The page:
USF President Judy Genshaft is up for reappointment. The university Board of Trustees (BOT) will propose a new one-year contract at Thursday’s Board meeting.
The contract would extend Genshaft’s tenure to 17 years and include a five percent increase in base compensation.
While the terms of the new document stipulate that Genshaft will serve an additional one year, rather than the three previous five-year contracts, the contract stipulates “this Agreement may be extended for additional one year terms.”
As the USF System President, Genshaft has 24 contractual responsibilities, including fundraising, governing admissions, administering the university’s intercollegiate athletics and establishing agreements for student exchange programs.
If she accepts the proposal, Genshaft’s base salary will be $493,500, along with additional compensations and stipends. Her current contract did not include a salary increase. The contract explicitly stated that Genshaft’s salary may be augmented, but not decreased.
Genshaft has increased university system enrollment by 37 percent during her tenure. The endowment has seen an increase of 167 percent to $420 million in the same amount of time.
Additionally, she has been honored by 11 national and local organizations, and has received three international recognitions, including the first honorary degree given to a woman by Yeungnam University in South Korea.
The proposal cited these enhancements to the university as cause for the contract renewal.
Benefits in Genshaft’s current and proposed contracts are automobile insurance, a $988 monthly stipend to cover the expenses of owning a car, and annual dues and membership fees for the Tampa Palms Country Club and the University Club.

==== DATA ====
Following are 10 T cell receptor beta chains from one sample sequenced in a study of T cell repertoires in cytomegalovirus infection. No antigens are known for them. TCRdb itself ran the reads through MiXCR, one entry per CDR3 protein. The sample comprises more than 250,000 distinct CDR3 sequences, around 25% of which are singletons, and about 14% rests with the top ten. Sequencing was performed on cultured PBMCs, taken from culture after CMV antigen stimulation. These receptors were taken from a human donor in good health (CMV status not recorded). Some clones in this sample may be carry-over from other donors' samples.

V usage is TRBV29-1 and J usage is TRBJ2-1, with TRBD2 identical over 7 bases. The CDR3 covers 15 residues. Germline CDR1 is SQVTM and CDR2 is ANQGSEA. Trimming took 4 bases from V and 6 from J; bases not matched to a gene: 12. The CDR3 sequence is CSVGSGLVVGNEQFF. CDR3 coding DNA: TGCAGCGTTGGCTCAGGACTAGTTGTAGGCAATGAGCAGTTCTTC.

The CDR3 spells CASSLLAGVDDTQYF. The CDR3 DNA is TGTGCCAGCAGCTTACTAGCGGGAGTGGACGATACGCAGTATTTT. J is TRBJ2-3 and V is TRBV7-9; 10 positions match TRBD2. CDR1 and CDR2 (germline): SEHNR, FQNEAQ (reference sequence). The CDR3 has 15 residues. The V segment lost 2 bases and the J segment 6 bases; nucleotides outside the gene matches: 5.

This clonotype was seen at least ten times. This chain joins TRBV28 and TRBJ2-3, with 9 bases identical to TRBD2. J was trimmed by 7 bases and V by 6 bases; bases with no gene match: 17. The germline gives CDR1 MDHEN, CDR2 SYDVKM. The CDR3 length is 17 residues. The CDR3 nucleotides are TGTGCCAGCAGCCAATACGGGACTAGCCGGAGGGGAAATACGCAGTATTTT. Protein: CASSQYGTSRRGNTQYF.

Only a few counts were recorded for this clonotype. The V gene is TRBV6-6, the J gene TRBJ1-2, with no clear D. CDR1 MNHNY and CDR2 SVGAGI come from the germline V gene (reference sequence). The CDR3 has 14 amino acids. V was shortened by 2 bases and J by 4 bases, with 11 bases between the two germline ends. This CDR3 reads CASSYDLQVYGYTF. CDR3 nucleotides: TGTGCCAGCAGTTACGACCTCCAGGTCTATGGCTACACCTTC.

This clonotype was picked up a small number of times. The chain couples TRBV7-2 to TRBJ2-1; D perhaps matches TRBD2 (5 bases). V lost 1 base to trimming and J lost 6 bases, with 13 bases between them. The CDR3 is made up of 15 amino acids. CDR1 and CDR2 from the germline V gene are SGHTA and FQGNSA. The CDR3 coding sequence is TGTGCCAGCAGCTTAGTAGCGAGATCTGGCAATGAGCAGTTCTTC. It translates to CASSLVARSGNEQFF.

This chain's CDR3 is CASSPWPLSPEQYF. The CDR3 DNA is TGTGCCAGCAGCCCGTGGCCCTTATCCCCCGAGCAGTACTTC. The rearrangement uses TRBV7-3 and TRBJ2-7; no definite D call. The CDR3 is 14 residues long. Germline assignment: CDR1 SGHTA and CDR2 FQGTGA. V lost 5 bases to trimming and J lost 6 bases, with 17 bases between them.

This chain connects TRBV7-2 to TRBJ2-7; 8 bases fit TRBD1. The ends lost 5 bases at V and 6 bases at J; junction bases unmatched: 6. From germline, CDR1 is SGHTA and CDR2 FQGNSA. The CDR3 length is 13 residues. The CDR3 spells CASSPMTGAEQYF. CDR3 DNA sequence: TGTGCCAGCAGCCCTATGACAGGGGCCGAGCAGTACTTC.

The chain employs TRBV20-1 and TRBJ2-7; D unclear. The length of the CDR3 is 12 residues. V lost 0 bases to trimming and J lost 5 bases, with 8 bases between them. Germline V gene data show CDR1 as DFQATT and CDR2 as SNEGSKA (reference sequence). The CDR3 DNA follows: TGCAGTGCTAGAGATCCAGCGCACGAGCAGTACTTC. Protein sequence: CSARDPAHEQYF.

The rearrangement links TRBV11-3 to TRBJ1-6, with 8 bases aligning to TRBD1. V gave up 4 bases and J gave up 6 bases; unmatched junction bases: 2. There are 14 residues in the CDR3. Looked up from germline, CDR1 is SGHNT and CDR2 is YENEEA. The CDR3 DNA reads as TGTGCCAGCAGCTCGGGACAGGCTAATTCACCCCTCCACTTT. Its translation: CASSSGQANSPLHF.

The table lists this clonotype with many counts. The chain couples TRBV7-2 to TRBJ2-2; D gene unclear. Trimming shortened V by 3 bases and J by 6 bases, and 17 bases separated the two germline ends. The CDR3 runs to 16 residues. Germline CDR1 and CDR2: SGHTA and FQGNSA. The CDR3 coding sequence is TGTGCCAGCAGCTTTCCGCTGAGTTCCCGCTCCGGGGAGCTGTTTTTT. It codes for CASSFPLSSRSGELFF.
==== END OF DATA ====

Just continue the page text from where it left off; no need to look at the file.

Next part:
According to an evaluation of her current contract, Genshaft received a $175,000 stipend in the December of 2015.
Genshaft chose not to live in the Lifsey house, the
university-owned home on USF Tampa’s campus, so she does not receive a housing allowance. Also according to the evaluation, these benefits are “relatively standard” for a university president.
The evaluation document noted “Genshaft’s base salary and her guaranteed compensation is below the market range.”
In light of this, the document raises the question “whether this competitive posture is appropriate in light of Dr. Genshaft’s tenure and performance?”
The longest-sitting president in USF’s history, Genshaft’s total compensation is in the 90th percentile of comparably sized universities across the country, according to data from the Chronicle of Higher Education compiled by UCF in October of 2015.
The new contract stipulates that upon leaving the position of president, Genshaft will have “a 12-month professional development leave with the title of President Emeritus.”
After that time, she will be able to accept a nine-month faculty or administrative position as a tenured full profession in the College of Education.
The BOT will meet Thursday at 8 a.m. in the Marshall Student Center Ballroom to discuss her contract among other agenda items.